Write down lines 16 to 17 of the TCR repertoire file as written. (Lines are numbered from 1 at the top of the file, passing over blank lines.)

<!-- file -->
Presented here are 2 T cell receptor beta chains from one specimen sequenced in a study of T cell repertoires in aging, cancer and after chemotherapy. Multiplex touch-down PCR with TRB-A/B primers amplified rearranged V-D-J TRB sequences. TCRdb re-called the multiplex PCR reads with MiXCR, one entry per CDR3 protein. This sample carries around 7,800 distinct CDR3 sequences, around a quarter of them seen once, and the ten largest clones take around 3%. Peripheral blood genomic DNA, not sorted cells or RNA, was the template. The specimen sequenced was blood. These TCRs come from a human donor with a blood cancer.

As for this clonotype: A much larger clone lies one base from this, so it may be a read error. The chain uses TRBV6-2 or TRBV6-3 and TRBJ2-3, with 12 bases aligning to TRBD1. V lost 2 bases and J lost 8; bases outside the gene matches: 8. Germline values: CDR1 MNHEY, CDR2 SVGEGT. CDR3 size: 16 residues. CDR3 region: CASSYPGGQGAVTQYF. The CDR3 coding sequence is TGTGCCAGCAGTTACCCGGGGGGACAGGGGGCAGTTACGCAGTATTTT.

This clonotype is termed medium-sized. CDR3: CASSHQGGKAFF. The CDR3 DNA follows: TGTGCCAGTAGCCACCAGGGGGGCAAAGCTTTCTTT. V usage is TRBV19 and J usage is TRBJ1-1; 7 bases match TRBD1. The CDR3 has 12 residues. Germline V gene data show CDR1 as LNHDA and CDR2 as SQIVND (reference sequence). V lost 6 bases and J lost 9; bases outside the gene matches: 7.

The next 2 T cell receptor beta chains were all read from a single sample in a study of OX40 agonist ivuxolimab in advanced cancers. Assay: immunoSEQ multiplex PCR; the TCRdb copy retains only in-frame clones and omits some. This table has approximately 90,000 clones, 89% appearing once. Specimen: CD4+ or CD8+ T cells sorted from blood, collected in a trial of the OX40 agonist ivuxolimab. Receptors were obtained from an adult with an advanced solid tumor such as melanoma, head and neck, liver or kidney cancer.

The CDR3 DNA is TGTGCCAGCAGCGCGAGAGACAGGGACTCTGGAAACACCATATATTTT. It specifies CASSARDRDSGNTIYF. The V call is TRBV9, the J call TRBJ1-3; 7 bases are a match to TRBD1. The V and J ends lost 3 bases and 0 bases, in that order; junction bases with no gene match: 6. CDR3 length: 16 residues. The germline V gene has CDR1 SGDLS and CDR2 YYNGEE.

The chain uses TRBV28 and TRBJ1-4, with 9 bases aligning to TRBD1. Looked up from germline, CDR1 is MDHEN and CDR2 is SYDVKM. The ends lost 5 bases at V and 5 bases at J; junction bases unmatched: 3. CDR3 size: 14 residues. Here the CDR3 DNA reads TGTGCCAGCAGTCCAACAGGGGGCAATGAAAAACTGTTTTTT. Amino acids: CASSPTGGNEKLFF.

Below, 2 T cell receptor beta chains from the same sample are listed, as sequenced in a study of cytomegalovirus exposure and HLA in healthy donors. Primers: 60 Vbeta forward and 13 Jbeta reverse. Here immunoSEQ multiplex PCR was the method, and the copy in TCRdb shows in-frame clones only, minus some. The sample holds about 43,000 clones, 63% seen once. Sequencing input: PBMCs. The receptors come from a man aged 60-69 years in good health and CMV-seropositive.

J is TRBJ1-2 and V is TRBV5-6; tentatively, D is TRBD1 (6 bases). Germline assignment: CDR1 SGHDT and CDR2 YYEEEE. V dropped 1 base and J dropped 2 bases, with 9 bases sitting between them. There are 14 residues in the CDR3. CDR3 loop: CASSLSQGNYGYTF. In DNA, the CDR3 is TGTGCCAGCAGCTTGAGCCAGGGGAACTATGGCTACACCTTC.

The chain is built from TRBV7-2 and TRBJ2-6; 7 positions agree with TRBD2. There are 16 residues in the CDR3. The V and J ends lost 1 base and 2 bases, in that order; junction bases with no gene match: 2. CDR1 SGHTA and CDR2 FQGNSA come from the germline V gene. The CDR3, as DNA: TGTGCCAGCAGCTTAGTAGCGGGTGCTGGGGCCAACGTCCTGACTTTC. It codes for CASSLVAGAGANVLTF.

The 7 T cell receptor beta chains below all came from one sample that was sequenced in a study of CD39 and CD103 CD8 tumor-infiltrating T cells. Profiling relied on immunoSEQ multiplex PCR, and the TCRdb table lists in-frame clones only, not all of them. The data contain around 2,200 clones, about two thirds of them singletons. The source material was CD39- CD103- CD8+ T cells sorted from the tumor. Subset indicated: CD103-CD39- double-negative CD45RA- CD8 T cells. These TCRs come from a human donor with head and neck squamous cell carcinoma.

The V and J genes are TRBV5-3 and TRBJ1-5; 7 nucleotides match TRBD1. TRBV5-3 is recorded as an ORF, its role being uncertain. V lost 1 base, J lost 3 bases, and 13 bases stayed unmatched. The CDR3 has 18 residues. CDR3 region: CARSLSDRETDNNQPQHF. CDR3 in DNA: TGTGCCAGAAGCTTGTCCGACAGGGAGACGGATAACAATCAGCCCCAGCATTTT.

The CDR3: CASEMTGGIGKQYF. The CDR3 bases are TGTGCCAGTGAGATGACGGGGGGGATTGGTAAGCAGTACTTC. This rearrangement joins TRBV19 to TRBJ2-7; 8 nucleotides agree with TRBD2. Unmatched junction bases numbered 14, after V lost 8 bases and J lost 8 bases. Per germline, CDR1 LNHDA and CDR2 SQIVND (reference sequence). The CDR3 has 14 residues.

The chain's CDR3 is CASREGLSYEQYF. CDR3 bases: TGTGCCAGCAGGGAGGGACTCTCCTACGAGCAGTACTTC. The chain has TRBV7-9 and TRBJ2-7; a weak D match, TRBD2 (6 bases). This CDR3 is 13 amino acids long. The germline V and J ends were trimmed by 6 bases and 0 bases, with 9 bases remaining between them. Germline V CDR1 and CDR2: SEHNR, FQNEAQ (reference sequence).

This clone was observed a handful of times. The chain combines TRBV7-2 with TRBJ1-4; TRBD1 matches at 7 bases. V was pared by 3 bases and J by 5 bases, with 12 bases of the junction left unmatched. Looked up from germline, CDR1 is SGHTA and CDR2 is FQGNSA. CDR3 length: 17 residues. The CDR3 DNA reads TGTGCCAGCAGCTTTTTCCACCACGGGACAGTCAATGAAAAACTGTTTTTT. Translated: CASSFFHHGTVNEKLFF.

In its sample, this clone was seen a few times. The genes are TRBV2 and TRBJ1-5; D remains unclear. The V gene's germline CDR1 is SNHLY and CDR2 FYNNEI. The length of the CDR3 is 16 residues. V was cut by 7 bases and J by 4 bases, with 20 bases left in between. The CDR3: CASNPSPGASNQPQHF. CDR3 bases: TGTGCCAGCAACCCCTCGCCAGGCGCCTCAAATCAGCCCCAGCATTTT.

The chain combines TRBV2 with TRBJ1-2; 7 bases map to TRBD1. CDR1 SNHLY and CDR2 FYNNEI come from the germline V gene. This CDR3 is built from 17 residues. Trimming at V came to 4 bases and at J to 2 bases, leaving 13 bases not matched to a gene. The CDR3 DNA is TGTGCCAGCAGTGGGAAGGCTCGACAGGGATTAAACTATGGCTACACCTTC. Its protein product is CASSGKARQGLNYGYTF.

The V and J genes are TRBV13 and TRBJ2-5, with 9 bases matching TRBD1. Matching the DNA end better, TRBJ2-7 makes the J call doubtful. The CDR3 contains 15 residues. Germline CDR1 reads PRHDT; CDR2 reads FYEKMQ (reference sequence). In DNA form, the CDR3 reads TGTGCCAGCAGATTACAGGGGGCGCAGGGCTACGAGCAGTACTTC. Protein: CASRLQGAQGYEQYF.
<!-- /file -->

The chain combines TRBV2 with TRBJ1-2; 7 bases map to TRBD1. CDR1 SNHLY and CDR2 FYNNEI come from the germline V gene. This CDR3 is built from 17 residues. Trimming at V came to 4 bases and at J to 2 bases, leaving 13 bases not matched to a gene. The CDR3 DNA is TGTGCCAGCAGTGGGAAGGCTCGACAGGGATTAAACTATGGCTACACCTTC. Its protein product is CASSGKARQGLNYGYTF.

The V and J genes are TRBV13 and TRBJ2-5, with 9 bases matching TRBD1. Matching the DNA end better, TRBJ2-7 makes the J call doubtful. The CDR3 contains 15 residues. Germline CDR1 reads PRHDT; CDR2 reads FYEKMQ (reference sequence). In DNA form, the CDR3 reads TGTGCCAGCAGATTACAGGGGGCGCAGGGCTACGAGCAGTACTTC. Protein: CASRLQGAQGYEQYF.